This study was made possible thanks to a unique experiment in the world, conducted in a laboratory of Michigan State University for over twenty years. Escherichia coli bacteria are cultivated in the laboratory night and day, 365 days a year, and researchers take samples of the populations at regular intervals in order to analyze their evolution. In the course of this long experiment, it has been demonstrated that some bacteria – the best adapted to the environment – gain the upper hand over the rest of the population as generations go by. In other words, natural selection is at work. Conserving bacterial strains through freezing enables researchers to track the memory of this evolution. Better still, they can “revive” at will the ancestral strain and all the strains isolated over the course of the evolution in order to compare bacteria at the end of, for example, 50,000 generations (which, on the human scale, corresponds to nearly two million years). In this way, they are able to quantify the adaptation of bacteria to their environment over time, by evaluating the reproduction rate (or “fitness”) of recent strains compared to that of the oldest strains.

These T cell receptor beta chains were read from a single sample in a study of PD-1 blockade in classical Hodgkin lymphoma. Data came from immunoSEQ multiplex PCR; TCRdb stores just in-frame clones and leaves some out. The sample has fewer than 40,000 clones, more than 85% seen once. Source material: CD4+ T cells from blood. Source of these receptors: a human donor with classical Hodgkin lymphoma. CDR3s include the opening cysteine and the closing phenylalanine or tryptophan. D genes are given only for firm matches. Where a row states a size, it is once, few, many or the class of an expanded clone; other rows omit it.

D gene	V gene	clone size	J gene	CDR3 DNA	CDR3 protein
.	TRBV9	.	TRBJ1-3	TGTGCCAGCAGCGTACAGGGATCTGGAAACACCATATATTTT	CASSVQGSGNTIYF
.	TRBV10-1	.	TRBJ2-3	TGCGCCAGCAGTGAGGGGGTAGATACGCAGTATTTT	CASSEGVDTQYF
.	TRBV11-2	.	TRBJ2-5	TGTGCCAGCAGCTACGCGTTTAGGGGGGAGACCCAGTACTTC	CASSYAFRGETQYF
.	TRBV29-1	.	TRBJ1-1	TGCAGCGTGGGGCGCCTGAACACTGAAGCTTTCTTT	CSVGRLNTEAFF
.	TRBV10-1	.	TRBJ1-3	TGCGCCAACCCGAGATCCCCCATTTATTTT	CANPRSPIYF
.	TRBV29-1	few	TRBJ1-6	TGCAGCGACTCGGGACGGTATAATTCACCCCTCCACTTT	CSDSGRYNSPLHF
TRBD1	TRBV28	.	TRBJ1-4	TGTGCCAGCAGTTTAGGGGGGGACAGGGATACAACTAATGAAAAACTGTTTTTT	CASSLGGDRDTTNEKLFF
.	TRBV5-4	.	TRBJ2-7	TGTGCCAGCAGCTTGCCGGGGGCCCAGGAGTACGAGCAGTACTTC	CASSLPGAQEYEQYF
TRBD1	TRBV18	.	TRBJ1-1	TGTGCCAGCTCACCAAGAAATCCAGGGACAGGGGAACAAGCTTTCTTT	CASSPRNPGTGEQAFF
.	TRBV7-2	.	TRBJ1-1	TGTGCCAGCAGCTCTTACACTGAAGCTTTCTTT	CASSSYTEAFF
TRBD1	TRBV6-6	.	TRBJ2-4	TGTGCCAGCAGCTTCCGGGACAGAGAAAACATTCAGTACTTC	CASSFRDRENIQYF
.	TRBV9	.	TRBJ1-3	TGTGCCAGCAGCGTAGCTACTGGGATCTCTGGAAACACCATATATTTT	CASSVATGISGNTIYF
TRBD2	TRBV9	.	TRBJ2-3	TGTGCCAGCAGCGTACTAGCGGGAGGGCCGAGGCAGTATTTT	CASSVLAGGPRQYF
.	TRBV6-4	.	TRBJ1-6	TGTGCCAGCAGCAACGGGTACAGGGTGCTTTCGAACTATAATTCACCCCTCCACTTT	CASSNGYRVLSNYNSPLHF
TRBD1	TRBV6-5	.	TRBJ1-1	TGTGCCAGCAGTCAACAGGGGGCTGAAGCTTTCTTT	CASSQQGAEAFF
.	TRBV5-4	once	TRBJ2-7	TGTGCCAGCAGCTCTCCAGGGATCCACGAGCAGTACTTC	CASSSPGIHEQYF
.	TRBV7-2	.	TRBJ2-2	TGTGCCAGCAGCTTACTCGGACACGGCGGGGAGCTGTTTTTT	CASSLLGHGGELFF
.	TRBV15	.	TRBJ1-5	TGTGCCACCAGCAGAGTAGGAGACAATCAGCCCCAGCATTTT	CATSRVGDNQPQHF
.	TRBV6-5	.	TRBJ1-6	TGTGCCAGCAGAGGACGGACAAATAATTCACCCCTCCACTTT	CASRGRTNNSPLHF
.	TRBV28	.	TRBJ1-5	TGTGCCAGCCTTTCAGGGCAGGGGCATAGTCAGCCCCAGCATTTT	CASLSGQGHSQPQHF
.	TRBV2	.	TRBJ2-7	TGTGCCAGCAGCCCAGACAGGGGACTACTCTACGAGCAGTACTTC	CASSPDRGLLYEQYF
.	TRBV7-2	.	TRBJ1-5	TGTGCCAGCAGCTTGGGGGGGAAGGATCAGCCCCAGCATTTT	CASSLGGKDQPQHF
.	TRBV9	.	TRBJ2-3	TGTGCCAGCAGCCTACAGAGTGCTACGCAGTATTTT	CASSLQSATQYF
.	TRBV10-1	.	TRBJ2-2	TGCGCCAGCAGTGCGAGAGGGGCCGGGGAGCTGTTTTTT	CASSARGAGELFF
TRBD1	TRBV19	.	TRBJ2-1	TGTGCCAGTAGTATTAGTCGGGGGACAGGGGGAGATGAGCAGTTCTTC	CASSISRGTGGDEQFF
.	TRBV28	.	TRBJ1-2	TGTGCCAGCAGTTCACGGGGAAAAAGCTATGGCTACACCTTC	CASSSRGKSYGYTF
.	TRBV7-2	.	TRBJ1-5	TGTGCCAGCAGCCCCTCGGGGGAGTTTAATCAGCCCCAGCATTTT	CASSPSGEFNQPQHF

The person in charge of this study, Richard Lenski, initiated collaborations with several international laboratories, including Dominique Schneider's team. The use of modern genomics techniques – the analysis of entire genomes as opposed to just several genes as was previously the case – makes it possible to thoroughly characterize the mutations that occur during bacterial evolution and in particular those that have a beneficial effect, responsible for an increase in the selective value of the population. Here, the researchers focused on the interactions between some of these mutations. After having identified the first five beneficial mutations combined successively and spontaneously in the bacterial population, the scientists generated, from the ancestral bacterial strain, 32 mutant strains exhibiting all of the possible combinations of each of these five mutations. They then noted that the benefit linked to the simultaneous presence of five mutations was less than the sum of the individual benefits conferred by each mutation individually. Epistasis thus tends to reduce the benefit conferred by new beneficial mutations, as they appear in increasingly better-adapted individuals, a phenomenon that explains the slowdown in the adaptive value, observed as organisms continue to adapt.
Thus, beneficial mutations build up during evolution but on the other hand, the performance of the bacterial population tends to level off. Theoretical evolutionary models, which are used to predict results, therefore need to take account of a “braking effect” linked to negative epistasis in the expected benefit on the survival and reproductive potential of organisms. Moreover, this work demonstrates the existence of networks of interconnected genes and suggests that it may be possible to map them so as to better understand and anticipate their interactions.
Negative Epistasis Between Beneficial Mutations in an Evolving Bacterial Population, Aisha I. Khan, Duy M. Dinh, Dominique Schneider, Richard E. Lenski and Tim F. Cooper - Science, 3 June 2011